Preclaud is not used for the treatment of erectile dysfunction. It is a vasodilator and inhibits platelet aggregation. It is used to treat peripheral vascular disease.
Use of Preclaud is contraindicated in patients with severe renal disease because its metabolite levels are increased in these patients and can cause harmful effects. It can be used safely in patients with mild to moderate renal disease.
Peripheral vascular disease is associated with intermittent claudication which causes pain, cramping, numbness, or weakness in the legs while walking. This occurs due to blockage of arteries and insufficient blood flow to legs. Preclaud increases blood flow and reduces the symptoms of intermittent claudication by widening the arteries and keeping the blood thin (does not allow platelets to stick together and form clots).
Q. Is it advisable to take Preclaud with clarithromycin?
Clarithromycin can increase the level or effect of Preclaud by blocking its breakdown (inhibits metabolism). The dose of Preclaud may need to be adjusted if you have to take clarithromycin or other similar antibiotics like erythromycin along with.
Preclaud, when used with aspirin and clopidogrel, was found to be superior compared to aspirin and clopidogrel dual combination in preventing coronary artery restenosis or in-stent thrombosis in patients who underwent percutaneous coronary intervention without increasing the risk of bleeding. However, this is not an approved use and these benefits were seen in some clinical studies.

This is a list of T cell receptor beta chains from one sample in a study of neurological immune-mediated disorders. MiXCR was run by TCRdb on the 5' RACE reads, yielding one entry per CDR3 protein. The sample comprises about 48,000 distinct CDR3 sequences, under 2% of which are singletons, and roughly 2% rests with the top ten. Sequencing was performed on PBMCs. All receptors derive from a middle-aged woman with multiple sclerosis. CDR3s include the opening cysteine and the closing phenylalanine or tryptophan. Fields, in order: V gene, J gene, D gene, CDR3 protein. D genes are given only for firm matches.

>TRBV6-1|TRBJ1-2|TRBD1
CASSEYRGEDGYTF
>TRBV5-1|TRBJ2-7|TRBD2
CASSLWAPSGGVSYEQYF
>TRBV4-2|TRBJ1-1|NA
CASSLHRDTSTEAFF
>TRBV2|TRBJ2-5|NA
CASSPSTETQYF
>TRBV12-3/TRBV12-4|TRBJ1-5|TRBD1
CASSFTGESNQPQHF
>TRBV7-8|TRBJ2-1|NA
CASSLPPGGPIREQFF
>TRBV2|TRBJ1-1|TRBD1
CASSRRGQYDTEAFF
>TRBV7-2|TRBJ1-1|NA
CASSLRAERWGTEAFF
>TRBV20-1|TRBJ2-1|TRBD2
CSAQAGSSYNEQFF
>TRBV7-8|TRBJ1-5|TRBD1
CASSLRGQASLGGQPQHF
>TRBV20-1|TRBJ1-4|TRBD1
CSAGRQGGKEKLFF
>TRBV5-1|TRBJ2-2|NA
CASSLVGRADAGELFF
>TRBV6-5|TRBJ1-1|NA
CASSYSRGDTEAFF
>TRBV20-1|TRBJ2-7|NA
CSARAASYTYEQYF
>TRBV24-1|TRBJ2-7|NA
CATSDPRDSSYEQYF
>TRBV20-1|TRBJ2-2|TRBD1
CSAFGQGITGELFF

Preclaud can prevent new episodes of stroke without increasing the risk of bleeding in patients who once had an episode of ischaemic stroke. It is also seen to be effective for primary prevention of stroke in patients with peripheral artery disease. However, these are not approved uses and the benefits were seen in some clinical studies.
Preclaud decreases the muscle pain or cramps that occur during exercise in patients with intermittent claudication. Preclaud can improve exercise capacity as judged by changes in maximal walking distance and pain-free walking distance.
Preclaud is contraindicated in patients with blood, and clotting disorders, heart failure or active pathologic bleeding like bleeding peptic ulcer and intracranial bleeding and known or suspected hypersensitivity to Preclaud or any of its components.
Preclaud should be stopped at least five days before surgery if the antiplatelet effect is not needed during the surgery. Due to reversible antiplatelet action and short half-life (11-13 h) of Preclaud, the risk of surgical bleeding is less and regional anesthesia can be safely administered if it is stopped at least 72 h prior to surgery. However, Preclaud should be stopped only after consulting your doctor and the surgeon.
Q. Can I take Preclaud with sildenafil?
Preclaud can be taken with sildenafil. There are no reported drug interactions or harmful effects when Preclaud is taken along with sildenafil.
Preclaud is to be taken 30 minutes before breakfast or evening meal as food increases the absorption of Preclaud causing an increased incidence of side-effects.
Q. Can I take Preclaud with warfarin?
Preclaud, when taken with warfarin, can increase the risk of bleeding. So they should be used very cautiously and a regular monitoring by your doctor is advisable to decrease the risk of bleeding.
Preclaud is not useful for the management of varicose veins. These are enlarged tortuous veins mainly of the lower limbs. These are treated with compression stockings, sclerotherapy (injecting some substances for closing these veins) or some surgical procedures.
Preclaud, when taken with aspirin, is seen to improve long-term outcomes in patients undergoing percutaneous coronary angioplasty. However, there can be an increased risk of bleeding as both inhibit platelet aggregation and make blood thin. If you are taking Preclaud with aspirin, you should be monitored very closely by your doctor.
Preclaud for RESTenosis (CREST) clinical trial aimed to evaluate the efficacy of Preclaud in inhibiting restenosis after stent implantation. The results showed a significant reduction in the occurrence of restenosis with the use of Preclaud over the standard therapy after coronary stenting.
Q. Can I take Preclaud with ticagrelor?